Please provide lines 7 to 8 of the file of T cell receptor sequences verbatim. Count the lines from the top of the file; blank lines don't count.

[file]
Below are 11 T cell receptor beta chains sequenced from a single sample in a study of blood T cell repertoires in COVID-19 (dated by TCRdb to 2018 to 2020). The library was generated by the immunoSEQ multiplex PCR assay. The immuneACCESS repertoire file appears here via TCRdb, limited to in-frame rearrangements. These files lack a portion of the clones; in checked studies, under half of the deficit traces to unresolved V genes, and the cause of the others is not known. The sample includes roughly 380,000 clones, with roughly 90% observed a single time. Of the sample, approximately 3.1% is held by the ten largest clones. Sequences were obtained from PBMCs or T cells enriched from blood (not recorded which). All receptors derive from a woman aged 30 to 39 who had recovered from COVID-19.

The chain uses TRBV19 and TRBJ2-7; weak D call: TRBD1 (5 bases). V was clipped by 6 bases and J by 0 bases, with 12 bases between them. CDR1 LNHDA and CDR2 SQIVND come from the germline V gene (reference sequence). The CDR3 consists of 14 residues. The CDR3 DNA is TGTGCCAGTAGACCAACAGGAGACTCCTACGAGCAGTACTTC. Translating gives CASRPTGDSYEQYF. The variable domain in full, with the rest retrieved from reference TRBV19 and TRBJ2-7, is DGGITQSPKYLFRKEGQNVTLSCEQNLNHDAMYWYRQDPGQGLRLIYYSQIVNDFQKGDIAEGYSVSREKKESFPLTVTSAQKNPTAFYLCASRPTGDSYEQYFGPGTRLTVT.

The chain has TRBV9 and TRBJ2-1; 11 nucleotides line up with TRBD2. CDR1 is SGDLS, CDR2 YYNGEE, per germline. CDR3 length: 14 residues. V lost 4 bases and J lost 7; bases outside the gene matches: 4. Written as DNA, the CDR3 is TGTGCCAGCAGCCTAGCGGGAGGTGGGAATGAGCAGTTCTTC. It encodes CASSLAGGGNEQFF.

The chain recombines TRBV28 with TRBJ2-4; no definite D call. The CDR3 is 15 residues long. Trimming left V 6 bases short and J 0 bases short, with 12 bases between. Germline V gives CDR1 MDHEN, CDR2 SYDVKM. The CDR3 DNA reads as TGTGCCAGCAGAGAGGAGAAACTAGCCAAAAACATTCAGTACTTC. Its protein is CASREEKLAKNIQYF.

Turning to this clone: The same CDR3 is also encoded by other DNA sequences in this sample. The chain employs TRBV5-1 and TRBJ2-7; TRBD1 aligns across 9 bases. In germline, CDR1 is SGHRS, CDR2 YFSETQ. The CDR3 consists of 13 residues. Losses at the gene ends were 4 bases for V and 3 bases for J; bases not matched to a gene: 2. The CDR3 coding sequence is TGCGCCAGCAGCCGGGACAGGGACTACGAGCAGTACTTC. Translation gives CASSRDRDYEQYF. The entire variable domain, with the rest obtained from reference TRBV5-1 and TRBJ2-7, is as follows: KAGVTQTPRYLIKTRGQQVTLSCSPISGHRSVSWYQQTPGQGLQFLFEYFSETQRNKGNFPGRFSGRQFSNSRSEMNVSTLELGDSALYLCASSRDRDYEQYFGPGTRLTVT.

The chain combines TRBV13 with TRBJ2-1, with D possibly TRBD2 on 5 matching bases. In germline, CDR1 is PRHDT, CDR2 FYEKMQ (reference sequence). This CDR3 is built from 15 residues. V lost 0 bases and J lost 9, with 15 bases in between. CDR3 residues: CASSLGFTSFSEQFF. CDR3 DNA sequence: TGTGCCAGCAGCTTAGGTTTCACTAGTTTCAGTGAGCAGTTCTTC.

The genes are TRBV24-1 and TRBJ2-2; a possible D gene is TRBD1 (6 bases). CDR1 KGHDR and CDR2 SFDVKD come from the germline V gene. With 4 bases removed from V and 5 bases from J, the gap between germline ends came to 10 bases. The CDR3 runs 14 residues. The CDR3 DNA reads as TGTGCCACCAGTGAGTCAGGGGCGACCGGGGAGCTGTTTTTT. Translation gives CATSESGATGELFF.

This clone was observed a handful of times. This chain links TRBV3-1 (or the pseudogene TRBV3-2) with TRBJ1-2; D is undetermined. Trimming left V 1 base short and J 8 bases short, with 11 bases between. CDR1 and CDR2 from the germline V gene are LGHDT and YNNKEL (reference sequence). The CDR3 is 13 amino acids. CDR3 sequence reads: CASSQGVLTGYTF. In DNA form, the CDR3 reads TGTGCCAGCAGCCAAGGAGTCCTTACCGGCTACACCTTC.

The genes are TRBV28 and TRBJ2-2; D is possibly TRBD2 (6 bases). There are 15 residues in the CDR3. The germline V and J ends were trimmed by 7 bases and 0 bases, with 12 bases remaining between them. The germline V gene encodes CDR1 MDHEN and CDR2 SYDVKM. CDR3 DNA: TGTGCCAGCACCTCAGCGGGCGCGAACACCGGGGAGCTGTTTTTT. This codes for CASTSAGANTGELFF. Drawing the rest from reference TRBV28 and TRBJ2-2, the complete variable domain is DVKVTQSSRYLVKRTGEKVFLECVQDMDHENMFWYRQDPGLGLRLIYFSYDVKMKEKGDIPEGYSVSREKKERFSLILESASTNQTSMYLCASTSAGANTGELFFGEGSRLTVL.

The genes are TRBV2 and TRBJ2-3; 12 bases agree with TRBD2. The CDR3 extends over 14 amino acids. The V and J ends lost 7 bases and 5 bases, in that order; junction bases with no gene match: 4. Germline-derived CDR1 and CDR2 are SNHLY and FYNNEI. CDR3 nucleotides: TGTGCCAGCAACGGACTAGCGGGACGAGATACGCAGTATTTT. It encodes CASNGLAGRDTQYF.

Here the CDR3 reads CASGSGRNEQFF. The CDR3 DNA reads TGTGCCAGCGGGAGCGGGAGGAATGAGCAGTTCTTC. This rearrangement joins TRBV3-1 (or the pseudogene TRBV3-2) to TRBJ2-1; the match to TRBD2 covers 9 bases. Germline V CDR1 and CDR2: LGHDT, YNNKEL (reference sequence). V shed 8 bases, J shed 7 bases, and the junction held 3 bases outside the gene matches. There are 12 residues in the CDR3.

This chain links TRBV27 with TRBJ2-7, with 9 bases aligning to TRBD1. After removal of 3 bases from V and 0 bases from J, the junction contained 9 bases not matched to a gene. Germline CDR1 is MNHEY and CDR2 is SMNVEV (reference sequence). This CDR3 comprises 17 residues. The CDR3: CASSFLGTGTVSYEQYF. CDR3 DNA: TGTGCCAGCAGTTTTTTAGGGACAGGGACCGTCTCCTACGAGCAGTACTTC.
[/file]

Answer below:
The genes are TRBV24-1 and TRBJ2-2; a possible D gene is TRBD1 (6 bases). CDR1 KGHDR and CDR2 SFDVKD come from the germline V gene. With 4 bases removed from V and 5 bases from J, the gap between germline ends came to 10 bases. The CDR3 runs 14 residues. The CDR3 DNA reads as TGTGCCACCAGTGAGTCAGGGGCGACCGGGGAGCTGTTTTTT. Translation gives CATSESGATGELFF.

This clone was observed a handful of times. This chain links TRBV3-1 (or the pseudogene TRBV3-2) with TRBJ1-2; D is undetermined. Trimming left V 1 base short and J 8 bases short, with 11 bases between. CDR1 and CDR2 from the germline V gene are LGHDT and YNNKEL (reference sequence). The CDR3 is 13 amino acids. CDR3 sequence reads: CASSQGVLTGYTF. In DNA form, the CDR3 reads TGTGCCAGCAGCCAAGGAGTCCTTACCGGCTACACCTTC.